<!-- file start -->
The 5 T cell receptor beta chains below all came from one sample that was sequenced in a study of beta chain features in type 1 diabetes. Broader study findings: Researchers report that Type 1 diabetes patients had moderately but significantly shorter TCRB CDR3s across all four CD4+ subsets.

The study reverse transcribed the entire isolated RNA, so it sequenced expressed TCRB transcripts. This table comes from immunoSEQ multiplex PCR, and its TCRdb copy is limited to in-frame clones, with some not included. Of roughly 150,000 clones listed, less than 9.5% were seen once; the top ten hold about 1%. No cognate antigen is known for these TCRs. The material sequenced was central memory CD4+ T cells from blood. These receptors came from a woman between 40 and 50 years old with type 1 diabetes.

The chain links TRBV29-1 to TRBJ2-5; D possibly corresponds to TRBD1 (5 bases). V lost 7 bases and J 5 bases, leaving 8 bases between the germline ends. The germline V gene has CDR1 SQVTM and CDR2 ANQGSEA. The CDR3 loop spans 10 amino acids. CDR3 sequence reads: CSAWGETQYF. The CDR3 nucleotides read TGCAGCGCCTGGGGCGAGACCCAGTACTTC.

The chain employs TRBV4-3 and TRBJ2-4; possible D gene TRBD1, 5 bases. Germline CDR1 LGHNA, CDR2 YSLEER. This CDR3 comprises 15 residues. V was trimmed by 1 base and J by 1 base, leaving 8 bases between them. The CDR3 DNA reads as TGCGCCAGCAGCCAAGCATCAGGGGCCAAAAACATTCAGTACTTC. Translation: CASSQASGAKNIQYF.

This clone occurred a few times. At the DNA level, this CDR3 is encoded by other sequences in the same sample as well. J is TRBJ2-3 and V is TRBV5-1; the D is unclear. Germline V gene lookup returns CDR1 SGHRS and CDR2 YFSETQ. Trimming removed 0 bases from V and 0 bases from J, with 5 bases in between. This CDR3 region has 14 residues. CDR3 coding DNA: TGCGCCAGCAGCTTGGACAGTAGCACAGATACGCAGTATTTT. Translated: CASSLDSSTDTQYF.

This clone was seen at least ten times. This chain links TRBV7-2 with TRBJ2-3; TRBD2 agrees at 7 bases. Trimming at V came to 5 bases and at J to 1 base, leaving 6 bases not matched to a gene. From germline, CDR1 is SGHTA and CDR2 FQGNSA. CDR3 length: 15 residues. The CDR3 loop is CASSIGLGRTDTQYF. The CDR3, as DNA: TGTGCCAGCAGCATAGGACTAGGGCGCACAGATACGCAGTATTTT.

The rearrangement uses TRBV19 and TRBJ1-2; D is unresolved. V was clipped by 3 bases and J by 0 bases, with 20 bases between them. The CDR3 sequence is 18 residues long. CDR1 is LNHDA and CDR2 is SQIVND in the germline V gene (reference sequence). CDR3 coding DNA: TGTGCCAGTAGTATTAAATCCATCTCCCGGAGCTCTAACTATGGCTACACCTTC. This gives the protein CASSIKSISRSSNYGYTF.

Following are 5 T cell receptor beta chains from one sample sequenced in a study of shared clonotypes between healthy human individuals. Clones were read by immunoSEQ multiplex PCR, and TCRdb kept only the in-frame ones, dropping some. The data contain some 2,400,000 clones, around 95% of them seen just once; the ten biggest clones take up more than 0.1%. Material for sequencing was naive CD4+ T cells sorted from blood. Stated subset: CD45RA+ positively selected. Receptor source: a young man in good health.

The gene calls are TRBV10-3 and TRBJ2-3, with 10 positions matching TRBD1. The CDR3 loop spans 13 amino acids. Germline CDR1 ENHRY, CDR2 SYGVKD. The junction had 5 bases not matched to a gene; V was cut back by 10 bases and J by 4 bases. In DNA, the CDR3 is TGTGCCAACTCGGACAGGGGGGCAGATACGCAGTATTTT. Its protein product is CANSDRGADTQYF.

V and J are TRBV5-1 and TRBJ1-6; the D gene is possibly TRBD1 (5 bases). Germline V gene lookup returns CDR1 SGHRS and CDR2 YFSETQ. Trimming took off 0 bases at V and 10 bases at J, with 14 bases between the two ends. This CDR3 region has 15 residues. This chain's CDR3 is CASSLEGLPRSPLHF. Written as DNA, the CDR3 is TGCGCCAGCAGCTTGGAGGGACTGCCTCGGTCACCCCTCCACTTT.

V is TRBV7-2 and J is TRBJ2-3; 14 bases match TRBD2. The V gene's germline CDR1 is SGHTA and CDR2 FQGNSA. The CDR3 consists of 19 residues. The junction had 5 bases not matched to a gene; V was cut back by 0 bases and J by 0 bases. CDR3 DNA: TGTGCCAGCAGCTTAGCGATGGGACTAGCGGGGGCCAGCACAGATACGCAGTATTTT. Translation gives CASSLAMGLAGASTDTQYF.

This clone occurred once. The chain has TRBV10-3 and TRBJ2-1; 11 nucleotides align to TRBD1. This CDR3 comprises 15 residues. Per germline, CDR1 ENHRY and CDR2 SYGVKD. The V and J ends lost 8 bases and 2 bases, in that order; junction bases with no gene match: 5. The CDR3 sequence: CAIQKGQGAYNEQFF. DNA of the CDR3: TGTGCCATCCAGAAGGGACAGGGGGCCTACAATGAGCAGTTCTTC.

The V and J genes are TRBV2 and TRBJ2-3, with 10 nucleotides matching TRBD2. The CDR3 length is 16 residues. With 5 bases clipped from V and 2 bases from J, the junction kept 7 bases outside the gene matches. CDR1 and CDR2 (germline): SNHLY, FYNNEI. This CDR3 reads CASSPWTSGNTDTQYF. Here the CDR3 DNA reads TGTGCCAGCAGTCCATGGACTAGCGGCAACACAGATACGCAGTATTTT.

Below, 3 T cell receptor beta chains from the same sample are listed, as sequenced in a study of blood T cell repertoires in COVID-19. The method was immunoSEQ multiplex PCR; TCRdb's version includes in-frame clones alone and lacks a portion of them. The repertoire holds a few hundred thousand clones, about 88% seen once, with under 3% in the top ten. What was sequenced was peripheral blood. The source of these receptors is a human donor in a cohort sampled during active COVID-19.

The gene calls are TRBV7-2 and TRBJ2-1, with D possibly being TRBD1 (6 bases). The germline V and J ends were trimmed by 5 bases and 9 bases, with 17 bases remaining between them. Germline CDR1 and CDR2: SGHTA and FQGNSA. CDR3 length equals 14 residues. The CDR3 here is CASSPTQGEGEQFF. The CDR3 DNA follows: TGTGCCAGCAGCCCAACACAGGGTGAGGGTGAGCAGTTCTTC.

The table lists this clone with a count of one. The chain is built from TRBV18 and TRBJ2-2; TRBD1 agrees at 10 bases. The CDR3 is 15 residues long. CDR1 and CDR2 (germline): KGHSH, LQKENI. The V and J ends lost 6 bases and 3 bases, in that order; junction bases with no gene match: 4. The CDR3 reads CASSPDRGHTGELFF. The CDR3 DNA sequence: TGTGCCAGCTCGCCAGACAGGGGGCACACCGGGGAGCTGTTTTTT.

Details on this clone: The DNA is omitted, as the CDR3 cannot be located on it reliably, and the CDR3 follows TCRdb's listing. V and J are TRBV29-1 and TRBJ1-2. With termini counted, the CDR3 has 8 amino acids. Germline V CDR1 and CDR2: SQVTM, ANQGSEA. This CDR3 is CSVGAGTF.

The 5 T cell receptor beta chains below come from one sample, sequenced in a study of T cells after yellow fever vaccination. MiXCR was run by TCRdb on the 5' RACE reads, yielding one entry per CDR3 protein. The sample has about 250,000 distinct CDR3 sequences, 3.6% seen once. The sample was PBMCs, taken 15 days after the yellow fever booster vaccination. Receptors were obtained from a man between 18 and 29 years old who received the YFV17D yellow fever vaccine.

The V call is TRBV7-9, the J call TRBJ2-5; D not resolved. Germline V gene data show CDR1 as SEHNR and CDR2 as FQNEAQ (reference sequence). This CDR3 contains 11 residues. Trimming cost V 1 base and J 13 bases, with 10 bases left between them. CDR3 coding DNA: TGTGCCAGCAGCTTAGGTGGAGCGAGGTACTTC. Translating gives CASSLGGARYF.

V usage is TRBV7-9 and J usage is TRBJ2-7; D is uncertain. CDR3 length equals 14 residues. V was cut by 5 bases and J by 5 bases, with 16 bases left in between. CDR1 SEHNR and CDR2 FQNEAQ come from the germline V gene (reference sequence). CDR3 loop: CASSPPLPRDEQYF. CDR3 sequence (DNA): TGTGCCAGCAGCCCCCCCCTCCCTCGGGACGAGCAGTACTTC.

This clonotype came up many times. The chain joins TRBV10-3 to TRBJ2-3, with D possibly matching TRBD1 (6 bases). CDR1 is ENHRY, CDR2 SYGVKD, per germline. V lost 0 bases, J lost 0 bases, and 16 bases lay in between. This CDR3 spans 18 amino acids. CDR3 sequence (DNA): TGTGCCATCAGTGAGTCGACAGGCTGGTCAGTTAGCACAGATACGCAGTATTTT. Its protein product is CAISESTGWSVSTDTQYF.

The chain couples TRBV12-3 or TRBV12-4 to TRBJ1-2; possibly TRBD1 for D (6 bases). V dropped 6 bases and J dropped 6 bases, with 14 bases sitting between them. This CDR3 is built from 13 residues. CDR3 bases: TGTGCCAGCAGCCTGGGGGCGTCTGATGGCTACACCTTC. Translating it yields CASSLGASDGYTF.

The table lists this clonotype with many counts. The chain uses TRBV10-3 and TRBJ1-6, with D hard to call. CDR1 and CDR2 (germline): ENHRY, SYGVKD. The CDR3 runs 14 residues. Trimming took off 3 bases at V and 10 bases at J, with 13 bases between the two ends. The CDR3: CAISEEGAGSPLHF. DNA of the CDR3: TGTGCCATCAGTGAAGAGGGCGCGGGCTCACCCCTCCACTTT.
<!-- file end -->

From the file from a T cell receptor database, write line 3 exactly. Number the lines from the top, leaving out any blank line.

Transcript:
The chain links TRBV29-1 to TRBJ2-5; D possibly corresponds to TRBD1 (5 bases). V lost 7 bases and J 5 bases, leaving 8 bases between the germline ends. The germline V gene has CDR1 SQVTM and CDR2 ANQGSEA. The CDR3 loop spans 10 amino acids. CDR3 sequence reads: CSAWGETQYF. The CDR3 nucleotides read TGCAGCGCCTGGGGCGAGACCCAGTACTTC.